Saturday, November 01, 2014

It Didn't Really Happen.

Having been converted by conservative evangelicalism I was pretty wedded to the 'All the Bible is history or it wouldn't be true' party. I didn't know any better. Trouble is, I was never very convinced by talking snakes, whale-stomach prayers and a God who kills people on the basis of a bet with the devil. Not really very godlike that.

Nobody helped me. It was skirted round at college. I was even told by one evangelical Christian organisation that people don't get out of bed worrying about historicity in the Bible. As if that clinched it.

But slowly and surely, through study, researching and repeat reading the texts I have become what my conservative evangelical mates would call a liberal and I would call more biblical.

I think it was largely due to my improving as a short story writer and teller. I saw, for the first time, the power of story to influence. So a prototype story of how evil got into the world, such stories told by almost all cultures that have ever developed in some way or other, is more meaningful, more powerful and more influential if you do not insist on its historicity.

I have done this before so read back if you want to know my theology of Genesis 1-11, Jonah and Job.

But, because I was a convert and have no deep Sunday school background full of stories - where they are told as stories and work best - I still come across the great handed-down myths in the Bible which are so clearly fiction it blows my mind that anyone has ever been asked to believe they actually happened. In fact it appals and disappoints me in equal measure.

Here's the latest. In Genesis 19 there is a story about Lot's daughters getting their Dad pissed and taking turns in having sex with him so they can get pregnant. They both succeed, first time, and give birth to children. One of these families becomes the Moabites and the other the Ammonites.

In my, English, western culture we do this from time to time. As a rather crude example, sex using an unusual orifice has been described either as the French way, or the Spanish way. The insult doesn't need cashing out and it is rarely used these days, although I chanced to hear it during a documentary on the sex industry a few months back.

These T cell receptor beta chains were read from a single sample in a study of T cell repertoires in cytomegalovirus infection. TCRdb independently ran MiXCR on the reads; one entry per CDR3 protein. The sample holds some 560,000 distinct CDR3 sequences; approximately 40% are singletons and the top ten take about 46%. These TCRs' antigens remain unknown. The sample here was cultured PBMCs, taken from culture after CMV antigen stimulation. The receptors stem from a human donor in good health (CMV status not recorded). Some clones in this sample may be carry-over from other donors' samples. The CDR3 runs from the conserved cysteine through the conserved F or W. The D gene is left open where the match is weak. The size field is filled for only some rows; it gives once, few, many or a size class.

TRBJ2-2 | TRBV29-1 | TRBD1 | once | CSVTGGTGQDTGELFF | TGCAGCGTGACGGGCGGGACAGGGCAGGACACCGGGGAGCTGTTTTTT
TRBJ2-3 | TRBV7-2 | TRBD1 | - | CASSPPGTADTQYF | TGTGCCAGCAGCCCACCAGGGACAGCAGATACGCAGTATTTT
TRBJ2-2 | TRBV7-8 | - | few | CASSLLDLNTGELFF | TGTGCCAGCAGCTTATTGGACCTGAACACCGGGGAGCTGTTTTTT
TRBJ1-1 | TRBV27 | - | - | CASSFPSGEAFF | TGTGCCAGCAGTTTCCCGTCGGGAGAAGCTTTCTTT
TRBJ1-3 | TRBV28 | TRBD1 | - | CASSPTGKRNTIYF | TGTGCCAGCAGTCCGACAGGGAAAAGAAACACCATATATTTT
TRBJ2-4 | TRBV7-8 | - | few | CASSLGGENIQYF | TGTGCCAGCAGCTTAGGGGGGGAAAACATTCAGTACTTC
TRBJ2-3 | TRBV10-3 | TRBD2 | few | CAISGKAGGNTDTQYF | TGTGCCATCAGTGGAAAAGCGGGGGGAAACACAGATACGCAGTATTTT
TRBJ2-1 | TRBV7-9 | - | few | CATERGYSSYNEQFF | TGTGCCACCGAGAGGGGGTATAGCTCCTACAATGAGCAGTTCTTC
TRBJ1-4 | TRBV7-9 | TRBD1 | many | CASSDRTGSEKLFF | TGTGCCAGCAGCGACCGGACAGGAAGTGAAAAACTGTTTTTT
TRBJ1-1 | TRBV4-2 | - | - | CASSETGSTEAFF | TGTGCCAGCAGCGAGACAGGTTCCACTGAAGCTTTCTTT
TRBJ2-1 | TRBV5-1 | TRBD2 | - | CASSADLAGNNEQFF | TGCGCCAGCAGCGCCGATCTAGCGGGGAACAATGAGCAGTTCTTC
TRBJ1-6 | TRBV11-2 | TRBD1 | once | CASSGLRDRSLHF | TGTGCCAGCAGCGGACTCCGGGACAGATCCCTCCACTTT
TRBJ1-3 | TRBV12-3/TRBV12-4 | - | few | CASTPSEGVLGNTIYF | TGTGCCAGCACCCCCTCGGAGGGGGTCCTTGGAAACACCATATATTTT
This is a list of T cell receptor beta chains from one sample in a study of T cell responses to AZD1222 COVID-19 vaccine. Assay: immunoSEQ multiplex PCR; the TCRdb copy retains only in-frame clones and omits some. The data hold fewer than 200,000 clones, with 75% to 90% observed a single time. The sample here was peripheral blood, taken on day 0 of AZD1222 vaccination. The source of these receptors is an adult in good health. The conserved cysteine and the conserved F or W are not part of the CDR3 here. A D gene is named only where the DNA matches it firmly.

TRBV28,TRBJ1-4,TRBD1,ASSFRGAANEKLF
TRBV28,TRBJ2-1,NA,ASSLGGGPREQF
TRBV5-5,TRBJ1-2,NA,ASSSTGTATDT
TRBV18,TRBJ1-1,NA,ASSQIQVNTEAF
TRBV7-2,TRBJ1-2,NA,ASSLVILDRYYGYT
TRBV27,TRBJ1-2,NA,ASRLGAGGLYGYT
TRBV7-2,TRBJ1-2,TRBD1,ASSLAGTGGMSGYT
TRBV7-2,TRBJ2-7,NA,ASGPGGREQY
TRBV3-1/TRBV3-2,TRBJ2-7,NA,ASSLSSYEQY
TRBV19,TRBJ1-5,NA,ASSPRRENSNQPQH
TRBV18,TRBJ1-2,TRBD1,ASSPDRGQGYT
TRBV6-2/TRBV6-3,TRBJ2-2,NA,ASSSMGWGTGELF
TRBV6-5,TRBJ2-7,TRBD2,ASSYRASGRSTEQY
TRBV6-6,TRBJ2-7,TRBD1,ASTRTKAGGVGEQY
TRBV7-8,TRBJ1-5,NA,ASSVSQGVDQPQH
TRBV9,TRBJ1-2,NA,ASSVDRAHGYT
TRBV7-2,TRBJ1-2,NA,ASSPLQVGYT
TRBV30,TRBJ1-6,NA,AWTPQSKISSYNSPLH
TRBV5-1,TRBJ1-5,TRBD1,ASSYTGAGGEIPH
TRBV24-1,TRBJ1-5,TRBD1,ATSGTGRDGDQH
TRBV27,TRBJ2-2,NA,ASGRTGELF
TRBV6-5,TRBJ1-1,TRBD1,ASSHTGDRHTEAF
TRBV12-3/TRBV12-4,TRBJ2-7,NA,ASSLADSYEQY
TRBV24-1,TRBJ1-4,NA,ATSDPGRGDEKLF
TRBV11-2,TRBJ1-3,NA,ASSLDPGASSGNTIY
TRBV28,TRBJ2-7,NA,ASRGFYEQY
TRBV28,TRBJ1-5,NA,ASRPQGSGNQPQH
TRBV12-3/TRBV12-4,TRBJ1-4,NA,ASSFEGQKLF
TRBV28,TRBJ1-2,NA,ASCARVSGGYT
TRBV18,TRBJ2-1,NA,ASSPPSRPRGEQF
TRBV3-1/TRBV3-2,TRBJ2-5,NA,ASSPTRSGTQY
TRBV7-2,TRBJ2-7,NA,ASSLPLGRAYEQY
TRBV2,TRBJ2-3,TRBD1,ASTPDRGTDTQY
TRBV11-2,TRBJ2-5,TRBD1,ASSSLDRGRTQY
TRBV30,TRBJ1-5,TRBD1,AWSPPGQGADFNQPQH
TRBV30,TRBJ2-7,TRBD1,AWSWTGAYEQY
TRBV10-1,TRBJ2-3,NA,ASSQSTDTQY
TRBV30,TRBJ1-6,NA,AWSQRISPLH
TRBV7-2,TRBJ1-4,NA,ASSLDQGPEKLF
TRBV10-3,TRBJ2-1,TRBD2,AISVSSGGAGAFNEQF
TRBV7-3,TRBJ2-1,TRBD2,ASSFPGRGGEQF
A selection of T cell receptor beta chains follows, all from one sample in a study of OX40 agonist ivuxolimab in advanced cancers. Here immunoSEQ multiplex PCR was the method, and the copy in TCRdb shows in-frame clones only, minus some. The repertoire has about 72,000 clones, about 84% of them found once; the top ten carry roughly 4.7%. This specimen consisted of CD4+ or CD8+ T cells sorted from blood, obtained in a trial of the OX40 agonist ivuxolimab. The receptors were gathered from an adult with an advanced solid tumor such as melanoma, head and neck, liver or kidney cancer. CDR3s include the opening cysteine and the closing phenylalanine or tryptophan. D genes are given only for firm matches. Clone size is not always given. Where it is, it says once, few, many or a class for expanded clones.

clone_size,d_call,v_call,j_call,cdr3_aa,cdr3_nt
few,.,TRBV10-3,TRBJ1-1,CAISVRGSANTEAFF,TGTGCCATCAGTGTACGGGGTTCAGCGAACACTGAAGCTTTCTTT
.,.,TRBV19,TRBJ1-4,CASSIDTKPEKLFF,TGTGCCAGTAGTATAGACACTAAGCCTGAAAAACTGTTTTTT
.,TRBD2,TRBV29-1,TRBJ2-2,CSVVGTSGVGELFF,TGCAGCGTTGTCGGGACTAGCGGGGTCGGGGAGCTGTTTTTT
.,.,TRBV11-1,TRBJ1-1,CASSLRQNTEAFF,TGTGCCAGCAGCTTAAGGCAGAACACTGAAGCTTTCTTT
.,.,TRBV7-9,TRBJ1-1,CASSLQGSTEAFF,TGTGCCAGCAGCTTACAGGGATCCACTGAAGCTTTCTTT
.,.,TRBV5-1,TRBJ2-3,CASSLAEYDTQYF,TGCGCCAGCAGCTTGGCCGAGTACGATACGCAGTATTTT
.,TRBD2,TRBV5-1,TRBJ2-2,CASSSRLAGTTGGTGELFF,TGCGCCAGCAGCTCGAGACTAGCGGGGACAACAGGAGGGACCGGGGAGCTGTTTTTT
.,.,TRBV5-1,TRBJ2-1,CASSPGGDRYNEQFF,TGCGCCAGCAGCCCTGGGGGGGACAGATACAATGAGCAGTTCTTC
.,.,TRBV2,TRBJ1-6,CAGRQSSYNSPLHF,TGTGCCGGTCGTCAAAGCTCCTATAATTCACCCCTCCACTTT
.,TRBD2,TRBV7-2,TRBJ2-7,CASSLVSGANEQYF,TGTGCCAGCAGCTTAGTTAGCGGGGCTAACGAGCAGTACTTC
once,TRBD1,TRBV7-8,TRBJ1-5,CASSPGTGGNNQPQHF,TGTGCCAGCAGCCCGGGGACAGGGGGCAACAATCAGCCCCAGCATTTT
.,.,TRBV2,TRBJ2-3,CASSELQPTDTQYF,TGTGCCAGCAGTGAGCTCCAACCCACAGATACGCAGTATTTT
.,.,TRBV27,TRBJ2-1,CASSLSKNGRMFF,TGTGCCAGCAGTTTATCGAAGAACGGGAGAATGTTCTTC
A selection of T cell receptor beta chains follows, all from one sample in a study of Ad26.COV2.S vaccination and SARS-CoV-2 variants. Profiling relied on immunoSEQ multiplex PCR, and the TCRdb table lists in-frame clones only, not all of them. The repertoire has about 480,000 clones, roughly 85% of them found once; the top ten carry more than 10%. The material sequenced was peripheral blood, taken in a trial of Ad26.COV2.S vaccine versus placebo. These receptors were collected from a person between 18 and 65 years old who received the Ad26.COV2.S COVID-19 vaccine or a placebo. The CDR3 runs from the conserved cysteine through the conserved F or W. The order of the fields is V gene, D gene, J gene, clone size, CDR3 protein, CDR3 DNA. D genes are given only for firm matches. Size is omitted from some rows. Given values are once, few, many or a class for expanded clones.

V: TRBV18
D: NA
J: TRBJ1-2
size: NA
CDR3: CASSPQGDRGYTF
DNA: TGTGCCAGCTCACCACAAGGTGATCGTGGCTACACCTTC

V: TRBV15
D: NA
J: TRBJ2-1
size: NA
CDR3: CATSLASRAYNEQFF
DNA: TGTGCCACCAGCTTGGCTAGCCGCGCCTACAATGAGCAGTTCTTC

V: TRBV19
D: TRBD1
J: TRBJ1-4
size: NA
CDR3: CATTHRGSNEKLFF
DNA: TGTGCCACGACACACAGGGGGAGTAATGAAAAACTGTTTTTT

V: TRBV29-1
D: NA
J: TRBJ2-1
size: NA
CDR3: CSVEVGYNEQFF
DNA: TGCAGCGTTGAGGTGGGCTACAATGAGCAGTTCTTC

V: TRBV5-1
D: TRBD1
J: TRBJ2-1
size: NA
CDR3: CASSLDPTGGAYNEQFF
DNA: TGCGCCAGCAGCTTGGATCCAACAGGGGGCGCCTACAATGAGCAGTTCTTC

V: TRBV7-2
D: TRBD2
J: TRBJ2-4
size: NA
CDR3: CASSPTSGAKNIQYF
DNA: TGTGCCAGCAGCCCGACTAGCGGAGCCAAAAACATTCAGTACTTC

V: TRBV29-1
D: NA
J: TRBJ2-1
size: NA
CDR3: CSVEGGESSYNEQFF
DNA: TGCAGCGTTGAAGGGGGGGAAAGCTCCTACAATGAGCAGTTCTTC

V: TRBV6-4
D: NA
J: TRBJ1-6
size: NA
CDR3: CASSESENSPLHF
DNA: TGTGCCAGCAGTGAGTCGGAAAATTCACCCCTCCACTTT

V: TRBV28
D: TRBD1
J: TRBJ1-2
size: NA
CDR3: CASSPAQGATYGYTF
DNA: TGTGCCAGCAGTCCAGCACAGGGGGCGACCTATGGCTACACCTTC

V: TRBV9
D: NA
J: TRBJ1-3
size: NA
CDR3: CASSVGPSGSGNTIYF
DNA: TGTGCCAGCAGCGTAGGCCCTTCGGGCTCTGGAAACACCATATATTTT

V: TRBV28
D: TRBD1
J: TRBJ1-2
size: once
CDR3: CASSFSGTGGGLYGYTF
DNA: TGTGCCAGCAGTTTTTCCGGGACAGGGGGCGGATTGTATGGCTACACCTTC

So what is the answer to the question, 'Where do Moabites come from?' It's what happens if you have sex with your Dad, says the Bible. It's a local joke. It also explains why the Bible, which usually redeems itself if you pay attention, later makes much of the goodness of a Moabitess called Ruth, who is listed as one of Jesus' ancestors.

I love that. The Bible is more real and true for me than ever before because it includes a racist insult or two. These are real people we are talking about, not saints. And of course, in case you are really slow, that is not where Moabites came from.

Why can't we admit it? I have just been reading Lesslie Newbigin's excellent commentary on John's Gospel 'The Light Has Come' as preparation for a speaking engagement. On John 17 he says:I

The prayer is not a free invention of the evangelist; nor is it a tape recording of the words of Jesus. It is a representation of what Jesus was doing when he prayed in the presence of his disciples during the supper, a re-presentation which rests upon the authority of the beloved disciple guided by the Holy Spirit in and through the continuous experience of the community which gathers week by week to rehearse again the words and action of Jesus on that night when he was betrayed.

It is as if Newbigin can creep up on the words 'Jesus didn't actually say this' but can't quite bring himself to say it so bluntly.

I think we should. People would respect us more. More people should get out of bed worrying about historicity. It is OK.

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